Researchers aren’t surprised by yesterday’s announcement that China’s government will abandon its longstanding one-child policy. And although demographers predict the new two-baby allowance will have just a modest near-term impact on the nation’s demographics, they say it could bring social and political benefits.
China’s government will be “actively taking steps to counter the aging of the population,” the Xinhua state news agency reported Thursday in announcing the move, which followed discussions among Communist Party leaders about China’s forthcoming 5-year development plan. Demographers had long urged the change, pointing to China’s rapidly aging population, along with a surplus of tens of millions of males caused by sex-selective abortion.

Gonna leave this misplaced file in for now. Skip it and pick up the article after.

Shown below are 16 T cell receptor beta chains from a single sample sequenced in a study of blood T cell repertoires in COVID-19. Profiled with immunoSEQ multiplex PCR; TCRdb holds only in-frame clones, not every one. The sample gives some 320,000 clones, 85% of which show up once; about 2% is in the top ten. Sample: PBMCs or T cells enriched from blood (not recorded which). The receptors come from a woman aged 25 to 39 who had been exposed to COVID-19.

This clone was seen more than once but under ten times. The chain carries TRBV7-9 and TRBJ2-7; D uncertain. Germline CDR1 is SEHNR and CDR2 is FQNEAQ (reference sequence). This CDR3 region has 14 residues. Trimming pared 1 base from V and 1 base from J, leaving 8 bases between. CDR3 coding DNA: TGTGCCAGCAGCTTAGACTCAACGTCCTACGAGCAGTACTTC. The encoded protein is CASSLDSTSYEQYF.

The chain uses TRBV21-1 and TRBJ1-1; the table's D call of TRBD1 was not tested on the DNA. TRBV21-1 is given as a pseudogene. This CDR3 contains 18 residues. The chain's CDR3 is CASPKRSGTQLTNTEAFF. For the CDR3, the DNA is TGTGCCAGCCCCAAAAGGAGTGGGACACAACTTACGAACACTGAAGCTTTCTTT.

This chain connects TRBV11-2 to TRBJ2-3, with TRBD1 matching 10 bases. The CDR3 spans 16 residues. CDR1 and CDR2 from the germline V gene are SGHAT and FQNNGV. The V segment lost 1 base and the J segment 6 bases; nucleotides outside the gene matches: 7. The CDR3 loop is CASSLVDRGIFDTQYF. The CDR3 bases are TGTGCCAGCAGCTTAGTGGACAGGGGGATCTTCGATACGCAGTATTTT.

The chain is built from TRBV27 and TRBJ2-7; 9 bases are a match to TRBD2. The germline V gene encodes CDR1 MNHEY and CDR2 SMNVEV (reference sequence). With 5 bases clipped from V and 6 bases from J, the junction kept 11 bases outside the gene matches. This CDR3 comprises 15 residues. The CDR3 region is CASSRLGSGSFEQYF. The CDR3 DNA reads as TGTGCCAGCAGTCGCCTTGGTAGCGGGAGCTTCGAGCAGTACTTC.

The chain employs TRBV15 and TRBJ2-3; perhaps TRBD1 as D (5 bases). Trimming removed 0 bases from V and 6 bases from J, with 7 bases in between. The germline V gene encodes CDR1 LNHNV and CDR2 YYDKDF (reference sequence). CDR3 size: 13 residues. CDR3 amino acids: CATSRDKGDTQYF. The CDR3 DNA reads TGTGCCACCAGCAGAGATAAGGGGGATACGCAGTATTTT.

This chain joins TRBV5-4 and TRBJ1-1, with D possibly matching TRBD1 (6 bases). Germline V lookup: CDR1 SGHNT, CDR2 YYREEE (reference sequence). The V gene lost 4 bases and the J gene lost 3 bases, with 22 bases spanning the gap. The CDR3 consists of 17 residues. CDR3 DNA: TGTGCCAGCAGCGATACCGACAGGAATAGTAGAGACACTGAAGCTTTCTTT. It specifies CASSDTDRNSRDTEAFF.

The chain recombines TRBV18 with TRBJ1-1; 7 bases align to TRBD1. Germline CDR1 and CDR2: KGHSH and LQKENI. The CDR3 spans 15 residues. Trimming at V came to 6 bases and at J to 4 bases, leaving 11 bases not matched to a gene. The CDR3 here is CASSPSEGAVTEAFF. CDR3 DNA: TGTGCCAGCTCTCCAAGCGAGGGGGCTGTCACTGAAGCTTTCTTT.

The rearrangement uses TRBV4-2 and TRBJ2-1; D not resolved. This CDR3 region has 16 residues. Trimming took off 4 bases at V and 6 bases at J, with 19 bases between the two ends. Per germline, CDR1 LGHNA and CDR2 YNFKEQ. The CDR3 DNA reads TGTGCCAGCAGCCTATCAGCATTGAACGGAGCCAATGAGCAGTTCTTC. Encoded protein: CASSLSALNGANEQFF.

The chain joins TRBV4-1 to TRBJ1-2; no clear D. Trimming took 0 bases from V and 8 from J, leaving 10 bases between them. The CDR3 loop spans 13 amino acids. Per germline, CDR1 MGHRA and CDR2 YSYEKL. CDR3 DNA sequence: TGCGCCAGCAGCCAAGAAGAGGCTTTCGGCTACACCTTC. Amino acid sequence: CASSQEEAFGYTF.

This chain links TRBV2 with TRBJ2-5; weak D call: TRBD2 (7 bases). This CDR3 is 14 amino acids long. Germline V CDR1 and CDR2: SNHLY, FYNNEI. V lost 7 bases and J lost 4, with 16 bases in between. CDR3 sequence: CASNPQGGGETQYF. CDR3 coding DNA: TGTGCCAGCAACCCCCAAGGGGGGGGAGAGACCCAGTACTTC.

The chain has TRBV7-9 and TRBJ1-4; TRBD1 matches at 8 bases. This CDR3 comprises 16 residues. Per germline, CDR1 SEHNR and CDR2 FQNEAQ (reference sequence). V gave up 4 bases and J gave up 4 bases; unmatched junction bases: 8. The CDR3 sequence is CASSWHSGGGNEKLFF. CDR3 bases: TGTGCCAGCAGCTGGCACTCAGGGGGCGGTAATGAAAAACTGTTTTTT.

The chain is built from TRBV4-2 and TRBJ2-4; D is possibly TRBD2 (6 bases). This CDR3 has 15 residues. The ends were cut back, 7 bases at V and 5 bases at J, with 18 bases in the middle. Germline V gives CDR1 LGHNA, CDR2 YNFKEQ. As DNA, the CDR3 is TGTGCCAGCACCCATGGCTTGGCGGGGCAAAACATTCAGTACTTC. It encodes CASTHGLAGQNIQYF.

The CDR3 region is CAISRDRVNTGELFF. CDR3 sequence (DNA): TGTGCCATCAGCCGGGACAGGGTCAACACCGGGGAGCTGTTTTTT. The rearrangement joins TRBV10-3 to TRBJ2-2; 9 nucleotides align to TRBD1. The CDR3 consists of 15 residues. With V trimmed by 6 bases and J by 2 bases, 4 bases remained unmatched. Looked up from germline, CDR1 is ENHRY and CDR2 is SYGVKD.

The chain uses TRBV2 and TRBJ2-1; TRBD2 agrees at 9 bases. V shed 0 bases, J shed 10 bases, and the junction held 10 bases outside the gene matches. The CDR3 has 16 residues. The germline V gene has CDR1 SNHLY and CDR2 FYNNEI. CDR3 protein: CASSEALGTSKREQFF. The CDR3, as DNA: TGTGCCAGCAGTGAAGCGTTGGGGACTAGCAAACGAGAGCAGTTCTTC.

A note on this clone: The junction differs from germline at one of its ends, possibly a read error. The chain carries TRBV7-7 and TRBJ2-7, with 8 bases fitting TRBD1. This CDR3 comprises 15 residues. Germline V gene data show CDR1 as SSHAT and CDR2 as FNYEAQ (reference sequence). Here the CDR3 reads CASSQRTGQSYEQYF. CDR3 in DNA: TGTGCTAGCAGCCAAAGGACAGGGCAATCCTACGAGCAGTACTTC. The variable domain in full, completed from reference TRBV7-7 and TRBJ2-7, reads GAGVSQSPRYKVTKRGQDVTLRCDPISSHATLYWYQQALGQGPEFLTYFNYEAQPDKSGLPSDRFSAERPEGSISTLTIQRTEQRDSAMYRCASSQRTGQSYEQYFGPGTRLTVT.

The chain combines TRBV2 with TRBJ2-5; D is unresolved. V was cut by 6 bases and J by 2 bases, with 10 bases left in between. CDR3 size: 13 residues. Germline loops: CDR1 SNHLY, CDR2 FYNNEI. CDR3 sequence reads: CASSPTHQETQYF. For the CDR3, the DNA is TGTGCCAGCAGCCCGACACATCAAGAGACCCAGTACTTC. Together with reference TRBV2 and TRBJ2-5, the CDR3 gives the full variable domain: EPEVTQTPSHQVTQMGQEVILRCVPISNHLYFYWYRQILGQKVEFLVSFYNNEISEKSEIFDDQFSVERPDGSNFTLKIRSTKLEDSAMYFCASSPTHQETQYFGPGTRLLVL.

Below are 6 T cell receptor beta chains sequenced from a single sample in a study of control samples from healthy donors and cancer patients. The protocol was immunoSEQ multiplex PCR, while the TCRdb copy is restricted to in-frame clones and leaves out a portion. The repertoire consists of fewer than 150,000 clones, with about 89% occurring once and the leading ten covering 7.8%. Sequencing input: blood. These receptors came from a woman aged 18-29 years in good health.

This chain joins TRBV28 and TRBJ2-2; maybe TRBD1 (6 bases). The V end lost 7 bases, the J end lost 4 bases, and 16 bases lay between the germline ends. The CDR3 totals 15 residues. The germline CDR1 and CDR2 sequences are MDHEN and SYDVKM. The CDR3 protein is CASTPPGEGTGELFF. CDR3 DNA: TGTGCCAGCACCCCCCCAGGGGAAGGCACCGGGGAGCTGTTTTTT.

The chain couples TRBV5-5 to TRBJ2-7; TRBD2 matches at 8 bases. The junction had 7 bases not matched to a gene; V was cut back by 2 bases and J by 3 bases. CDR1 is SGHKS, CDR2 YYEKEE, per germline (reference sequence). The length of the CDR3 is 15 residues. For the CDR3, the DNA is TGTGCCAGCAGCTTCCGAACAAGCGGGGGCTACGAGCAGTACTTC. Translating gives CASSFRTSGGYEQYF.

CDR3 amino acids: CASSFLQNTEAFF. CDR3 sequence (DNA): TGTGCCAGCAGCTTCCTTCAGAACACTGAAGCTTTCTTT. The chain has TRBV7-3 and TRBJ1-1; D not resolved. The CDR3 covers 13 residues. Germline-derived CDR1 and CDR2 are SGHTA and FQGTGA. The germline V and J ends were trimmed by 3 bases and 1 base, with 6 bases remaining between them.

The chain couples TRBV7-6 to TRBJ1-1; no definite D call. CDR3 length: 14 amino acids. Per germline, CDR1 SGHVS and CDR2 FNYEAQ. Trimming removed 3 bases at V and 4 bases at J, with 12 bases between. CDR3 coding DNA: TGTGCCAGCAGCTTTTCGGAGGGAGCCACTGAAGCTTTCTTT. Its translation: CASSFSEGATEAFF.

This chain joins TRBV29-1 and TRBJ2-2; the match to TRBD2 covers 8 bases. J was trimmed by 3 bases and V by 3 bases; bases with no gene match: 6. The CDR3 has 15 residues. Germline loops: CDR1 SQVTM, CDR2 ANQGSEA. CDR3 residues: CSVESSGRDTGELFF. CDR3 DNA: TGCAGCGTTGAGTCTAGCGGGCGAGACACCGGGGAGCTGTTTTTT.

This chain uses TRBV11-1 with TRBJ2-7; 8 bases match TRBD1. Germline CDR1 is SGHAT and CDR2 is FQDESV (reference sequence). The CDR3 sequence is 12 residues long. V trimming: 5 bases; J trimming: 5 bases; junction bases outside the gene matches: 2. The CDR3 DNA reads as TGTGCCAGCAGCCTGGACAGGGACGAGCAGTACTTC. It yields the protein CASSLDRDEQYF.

The announcement is “long overdue,” wrote Yong Cai, a demographer at the University of North Carolina, Chapel Hill, in an email. “This is probably the easiest reform program that the Chinese Communist Party could push out—with virtually no political risk, but with enormous social benefits.”